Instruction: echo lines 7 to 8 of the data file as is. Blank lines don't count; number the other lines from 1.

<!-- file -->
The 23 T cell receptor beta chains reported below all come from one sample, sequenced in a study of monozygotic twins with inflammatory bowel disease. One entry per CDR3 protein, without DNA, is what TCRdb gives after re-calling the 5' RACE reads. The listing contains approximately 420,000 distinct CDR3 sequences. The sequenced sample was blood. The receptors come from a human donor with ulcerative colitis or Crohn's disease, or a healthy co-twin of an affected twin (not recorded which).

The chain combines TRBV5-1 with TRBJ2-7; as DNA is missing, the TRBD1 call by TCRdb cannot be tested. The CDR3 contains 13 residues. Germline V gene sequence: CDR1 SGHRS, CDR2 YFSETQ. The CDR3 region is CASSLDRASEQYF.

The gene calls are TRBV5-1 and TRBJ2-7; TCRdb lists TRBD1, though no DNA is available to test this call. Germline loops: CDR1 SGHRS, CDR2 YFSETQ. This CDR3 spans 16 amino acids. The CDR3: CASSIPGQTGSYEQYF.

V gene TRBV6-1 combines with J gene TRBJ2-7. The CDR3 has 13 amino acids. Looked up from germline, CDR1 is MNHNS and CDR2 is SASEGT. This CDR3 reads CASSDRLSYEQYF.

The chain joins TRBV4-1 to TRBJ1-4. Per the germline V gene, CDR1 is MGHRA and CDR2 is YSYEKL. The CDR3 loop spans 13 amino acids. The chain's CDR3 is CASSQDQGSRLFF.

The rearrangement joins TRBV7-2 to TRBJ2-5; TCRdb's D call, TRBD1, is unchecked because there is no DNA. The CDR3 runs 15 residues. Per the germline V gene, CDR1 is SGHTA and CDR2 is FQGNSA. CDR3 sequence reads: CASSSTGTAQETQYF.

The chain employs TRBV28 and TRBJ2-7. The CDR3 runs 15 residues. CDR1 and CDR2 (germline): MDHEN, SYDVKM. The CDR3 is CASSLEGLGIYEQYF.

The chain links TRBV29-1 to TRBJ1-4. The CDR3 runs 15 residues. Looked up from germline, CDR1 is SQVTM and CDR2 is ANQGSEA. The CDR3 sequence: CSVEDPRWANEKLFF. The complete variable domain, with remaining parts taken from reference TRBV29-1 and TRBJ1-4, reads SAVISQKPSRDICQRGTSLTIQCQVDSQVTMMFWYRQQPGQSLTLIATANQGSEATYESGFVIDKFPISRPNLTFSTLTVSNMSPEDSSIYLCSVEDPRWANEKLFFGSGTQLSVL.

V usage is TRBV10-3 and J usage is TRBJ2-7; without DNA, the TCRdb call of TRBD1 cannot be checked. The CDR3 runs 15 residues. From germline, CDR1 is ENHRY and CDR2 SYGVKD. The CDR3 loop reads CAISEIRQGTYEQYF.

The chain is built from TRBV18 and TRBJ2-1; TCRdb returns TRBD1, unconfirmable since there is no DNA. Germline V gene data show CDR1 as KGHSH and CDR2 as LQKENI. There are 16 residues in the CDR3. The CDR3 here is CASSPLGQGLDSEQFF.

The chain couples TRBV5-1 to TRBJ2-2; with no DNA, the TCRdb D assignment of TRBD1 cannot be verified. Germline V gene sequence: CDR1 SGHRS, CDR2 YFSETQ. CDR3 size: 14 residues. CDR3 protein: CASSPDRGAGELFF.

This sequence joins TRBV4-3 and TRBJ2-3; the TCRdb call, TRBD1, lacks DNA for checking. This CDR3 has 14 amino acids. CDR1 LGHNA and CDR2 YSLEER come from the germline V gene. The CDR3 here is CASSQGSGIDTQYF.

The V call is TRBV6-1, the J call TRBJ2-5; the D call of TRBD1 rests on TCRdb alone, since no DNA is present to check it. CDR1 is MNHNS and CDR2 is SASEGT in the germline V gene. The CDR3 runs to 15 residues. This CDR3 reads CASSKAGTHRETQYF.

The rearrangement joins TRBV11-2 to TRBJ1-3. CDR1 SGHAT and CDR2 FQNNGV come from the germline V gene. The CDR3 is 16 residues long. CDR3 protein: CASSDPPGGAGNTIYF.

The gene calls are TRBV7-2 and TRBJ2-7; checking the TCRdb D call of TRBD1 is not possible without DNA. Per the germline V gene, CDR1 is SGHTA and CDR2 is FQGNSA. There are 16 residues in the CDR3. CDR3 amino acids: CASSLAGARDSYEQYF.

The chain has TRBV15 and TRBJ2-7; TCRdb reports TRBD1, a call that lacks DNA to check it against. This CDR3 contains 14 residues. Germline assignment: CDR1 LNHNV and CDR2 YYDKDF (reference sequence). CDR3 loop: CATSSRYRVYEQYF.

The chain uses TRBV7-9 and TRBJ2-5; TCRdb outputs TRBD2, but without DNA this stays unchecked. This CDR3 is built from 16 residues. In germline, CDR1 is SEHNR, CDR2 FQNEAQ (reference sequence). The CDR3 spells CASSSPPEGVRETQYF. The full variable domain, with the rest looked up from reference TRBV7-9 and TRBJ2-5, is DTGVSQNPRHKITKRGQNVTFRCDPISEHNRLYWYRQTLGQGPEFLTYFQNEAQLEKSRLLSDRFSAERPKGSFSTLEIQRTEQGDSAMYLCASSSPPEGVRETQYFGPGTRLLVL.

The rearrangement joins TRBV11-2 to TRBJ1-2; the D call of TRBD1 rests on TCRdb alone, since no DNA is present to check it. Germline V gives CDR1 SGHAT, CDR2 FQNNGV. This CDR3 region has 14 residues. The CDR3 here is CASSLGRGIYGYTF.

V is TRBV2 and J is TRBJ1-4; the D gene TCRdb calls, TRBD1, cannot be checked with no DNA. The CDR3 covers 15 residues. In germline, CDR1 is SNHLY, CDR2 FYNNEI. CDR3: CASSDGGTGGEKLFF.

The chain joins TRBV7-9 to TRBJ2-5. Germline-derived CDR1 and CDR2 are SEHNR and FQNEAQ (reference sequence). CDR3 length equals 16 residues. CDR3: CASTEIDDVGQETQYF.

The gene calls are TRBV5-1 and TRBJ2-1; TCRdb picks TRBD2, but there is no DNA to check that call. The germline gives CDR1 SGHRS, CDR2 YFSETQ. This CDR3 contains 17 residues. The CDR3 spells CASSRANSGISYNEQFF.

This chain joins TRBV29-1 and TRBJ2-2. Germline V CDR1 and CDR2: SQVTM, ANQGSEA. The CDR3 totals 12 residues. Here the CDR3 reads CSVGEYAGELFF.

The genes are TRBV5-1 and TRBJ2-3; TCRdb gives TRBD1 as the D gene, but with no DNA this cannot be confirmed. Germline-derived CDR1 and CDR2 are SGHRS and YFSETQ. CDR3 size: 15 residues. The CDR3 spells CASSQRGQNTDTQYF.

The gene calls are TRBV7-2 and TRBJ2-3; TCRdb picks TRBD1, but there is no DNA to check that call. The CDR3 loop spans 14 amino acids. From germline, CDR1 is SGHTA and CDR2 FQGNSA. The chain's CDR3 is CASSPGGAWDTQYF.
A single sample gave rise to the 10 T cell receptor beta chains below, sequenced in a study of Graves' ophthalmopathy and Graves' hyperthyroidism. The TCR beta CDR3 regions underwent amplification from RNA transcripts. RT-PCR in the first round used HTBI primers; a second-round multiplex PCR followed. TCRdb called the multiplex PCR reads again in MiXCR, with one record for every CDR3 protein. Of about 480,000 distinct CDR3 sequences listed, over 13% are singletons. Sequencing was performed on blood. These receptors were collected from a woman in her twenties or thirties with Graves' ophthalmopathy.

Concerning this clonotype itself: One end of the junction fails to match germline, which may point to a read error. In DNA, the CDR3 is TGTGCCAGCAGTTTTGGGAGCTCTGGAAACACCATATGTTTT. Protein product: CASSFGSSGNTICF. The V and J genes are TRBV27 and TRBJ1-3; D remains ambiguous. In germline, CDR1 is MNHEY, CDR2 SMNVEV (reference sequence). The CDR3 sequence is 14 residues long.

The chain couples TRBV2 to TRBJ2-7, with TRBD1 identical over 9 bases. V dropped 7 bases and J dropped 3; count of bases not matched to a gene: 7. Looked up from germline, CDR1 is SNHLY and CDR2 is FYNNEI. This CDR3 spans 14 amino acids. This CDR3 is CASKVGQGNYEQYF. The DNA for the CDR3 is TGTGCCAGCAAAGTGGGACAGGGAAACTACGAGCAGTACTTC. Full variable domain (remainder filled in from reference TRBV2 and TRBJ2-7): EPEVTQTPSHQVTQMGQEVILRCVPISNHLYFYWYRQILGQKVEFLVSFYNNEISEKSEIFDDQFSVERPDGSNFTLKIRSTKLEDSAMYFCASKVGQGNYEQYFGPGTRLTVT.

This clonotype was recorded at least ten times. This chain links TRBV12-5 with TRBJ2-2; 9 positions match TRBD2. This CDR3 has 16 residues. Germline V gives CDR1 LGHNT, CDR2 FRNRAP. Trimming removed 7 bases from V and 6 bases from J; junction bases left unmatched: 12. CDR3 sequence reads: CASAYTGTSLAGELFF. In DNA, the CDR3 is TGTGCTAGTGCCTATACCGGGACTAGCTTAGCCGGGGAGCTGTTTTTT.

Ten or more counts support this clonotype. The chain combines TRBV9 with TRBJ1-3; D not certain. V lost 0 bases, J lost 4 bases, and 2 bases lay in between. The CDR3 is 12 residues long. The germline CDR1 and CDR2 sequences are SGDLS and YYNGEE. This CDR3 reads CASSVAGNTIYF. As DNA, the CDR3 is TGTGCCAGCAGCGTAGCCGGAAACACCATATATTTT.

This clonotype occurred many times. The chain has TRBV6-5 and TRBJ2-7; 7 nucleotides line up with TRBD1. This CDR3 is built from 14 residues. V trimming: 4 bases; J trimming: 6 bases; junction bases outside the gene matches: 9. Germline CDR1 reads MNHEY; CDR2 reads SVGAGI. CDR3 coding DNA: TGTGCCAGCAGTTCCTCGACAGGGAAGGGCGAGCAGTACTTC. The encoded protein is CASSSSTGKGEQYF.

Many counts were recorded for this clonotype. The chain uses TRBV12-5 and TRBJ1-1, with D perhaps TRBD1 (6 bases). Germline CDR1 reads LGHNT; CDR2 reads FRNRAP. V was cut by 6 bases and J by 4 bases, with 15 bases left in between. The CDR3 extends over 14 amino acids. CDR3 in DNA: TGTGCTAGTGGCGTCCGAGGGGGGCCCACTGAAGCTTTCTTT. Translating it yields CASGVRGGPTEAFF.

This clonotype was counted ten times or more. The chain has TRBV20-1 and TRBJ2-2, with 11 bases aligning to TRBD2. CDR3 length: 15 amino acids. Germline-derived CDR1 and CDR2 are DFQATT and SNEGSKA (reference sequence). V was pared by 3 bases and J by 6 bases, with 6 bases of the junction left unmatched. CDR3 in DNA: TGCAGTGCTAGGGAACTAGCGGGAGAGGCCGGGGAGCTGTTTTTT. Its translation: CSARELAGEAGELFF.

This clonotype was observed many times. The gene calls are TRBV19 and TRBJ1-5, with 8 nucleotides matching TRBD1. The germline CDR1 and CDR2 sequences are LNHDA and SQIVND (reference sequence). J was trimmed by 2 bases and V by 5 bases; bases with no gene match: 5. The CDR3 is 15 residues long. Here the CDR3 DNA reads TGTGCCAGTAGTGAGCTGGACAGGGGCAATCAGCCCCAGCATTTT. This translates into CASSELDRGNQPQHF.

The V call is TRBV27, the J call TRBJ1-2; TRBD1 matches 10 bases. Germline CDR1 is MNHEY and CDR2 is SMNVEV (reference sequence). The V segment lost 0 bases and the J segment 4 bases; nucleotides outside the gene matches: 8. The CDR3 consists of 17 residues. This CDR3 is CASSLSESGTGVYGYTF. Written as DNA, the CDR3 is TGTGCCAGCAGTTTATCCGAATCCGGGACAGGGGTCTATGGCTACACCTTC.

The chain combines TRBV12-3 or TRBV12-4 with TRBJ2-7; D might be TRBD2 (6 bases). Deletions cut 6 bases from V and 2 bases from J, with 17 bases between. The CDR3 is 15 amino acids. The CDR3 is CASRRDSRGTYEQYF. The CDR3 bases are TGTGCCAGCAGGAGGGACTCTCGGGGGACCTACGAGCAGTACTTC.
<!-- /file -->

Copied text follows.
The chain employs TRBV28 and TRBJ2-7. The CDR3 runs 15 residues. CDR1 and CDR2 (germline): MDHEN, SYDVKM. The CDR3 is CASSLEGLGIYEQYF.

The chain links TRBV29-1 to TRBJ1-4. The CDR3 runs 15 residues. Looked up from germline, CDR1 is SQVTM and CDR2 is ANQGSEA. The CDR3 sequence: CSVEDPRWANEKLFF. The complete variable domain, with remaining parts taken from reference TRBV29-1 and TRBJ1-4, reads SAVISQKPSRDICQRGTSLTIQCQVDSQVTMMFWYRQQPGQSLTLIATANQGSEATYESGFVIDKFPISRPNLTFSTLTVSNMSPEDSSIYLCSVEDPRWANEKLFFGSGTQLSVL.